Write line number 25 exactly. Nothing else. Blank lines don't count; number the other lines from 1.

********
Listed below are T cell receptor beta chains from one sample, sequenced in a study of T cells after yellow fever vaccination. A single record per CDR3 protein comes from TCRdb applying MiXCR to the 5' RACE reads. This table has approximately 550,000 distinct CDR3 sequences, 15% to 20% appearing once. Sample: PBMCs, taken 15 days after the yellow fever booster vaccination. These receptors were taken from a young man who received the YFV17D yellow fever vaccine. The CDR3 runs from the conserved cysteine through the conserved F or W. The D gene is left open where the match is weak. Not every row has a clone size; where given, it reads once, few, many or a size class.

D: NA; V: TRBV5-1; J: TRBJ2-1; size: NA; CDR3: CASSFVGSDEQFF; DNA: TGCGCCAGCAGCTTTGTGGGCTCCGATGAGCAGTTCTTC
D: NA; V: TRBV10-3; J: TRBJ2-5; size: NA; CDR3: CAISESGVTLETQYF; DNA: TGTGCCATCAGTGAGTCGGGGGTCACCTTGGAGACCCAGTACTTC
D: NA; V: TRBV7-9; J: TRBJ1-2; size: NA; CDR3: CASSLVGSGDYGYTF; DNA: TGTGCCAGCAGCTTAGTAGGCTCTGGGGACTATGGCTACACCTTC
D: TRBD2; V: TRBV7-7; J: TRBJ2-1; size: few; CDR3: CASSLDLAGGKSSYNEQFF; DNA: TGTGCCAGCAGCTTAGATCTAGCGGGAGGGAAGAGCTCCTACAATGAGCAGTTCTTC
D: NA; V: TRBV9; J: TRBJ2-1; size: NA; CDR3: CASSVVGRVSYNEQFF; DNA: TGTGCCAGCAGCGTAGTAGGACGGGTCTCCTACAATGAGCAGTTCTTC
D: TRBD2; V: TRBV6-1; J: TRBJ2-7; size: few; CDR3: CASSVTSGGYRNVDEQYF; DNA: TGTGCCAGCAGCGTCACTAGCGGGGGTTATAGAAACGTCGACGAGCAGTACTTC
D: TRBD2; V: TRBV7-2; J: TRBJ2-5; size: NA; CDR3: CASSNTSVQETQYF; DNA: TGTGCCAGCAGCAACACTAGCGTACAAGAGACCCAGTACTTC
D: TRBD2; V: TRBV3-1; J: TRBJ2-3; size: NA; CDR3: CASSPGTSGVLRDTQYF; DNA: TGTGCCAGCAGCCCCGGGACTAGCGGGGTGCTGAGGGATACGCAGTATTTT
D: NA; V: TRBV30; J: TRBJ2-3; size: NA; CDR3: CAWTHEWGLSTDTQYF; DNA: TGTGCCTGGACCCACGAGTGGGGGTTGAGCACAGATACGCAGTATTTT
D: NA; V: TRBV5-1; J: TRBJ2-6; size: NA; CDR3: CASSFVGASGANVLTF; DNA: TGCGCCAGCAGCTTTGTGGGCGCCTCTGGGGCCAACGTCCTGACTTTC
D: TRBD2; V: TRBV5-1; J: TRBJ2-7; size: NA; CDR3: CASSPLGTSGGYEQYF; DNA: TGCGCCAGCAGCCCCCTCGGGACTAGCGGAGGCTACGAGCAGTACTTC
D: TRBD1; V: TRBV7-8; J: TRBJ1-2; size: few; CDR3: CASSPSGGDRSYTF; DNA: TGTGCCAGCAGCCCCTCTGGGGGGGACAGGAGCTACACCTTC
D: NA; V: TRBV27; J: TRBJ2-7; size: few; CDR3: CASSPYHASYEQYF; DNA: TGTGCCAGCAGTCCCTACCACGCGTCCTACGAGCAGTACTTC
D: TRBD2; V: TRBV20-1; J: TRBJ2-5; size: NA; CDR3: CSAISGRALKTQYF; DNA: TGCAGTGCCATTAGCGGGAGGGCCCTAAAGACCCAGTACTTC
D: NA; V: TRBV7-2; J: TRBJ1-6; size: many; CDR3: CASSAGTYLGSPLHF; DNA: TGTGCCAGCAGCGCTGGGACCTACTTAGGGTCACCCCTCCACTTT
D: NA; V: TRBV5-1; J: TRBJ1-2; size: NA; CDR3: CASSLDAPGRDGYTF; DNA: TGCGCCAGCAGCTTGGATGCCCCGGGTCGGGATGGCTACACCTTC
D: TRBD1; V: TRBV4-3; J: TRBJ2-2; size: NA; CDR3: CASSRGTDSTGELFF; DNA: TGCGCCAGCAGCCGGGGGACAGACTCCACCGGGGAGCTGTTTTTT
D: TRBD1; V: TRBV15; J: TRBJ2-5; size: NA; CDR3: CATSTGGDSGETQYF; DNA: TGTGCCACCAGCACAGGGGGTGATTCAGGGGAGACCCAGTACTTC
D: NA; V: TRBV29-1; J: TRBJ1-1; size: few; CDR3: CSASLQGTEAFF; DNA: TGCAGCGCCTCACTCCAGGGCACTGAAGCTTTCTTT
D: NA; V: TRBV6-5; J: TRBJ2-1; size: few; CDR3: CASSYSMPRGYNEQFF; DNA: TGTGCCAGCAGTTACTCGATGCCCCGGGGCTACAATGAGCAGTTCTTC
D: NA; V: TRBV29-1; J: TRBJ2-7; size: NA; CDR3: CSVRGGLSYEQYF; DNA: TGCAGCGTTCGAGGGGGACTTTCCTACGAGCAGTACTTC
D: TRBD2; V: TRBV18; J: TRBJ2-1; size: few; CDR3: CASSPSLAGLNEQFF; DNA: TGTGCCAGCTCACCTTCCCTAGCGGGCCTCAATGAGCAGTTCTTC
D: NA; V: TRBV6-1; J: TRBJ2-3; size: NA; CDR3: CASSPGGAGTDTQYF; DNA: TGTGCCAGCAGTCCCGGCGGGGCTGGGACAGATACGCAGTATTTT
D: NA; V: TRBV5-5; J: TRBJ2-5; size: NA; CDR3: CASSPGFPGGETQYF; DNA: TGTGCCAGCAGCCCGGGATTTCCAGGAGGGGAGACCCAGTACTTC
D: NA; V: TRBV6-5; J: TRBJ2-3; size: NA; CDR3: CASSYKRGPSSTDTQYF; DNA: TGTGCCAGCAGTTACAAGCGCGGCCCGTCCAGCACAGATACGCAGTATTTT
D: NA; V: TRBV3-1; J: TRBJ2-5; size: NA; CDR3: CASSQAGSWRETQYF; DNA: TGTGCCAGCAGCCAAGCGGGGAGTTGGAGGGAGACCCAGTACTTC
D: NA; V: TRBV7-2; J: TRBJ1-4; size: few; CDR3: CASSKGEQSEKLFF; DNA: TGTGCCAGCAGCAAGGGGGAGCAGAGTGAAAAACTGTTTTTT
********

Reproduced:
D: NA; V: TRBV5-5; J: TRBJ2-5; size: NA; CDR3: CASSPGFPGGETQYF; DNA: TGTGCCAGCAGCCCGGGATTTCCAGGAGGGGAGACCCAGTACTTC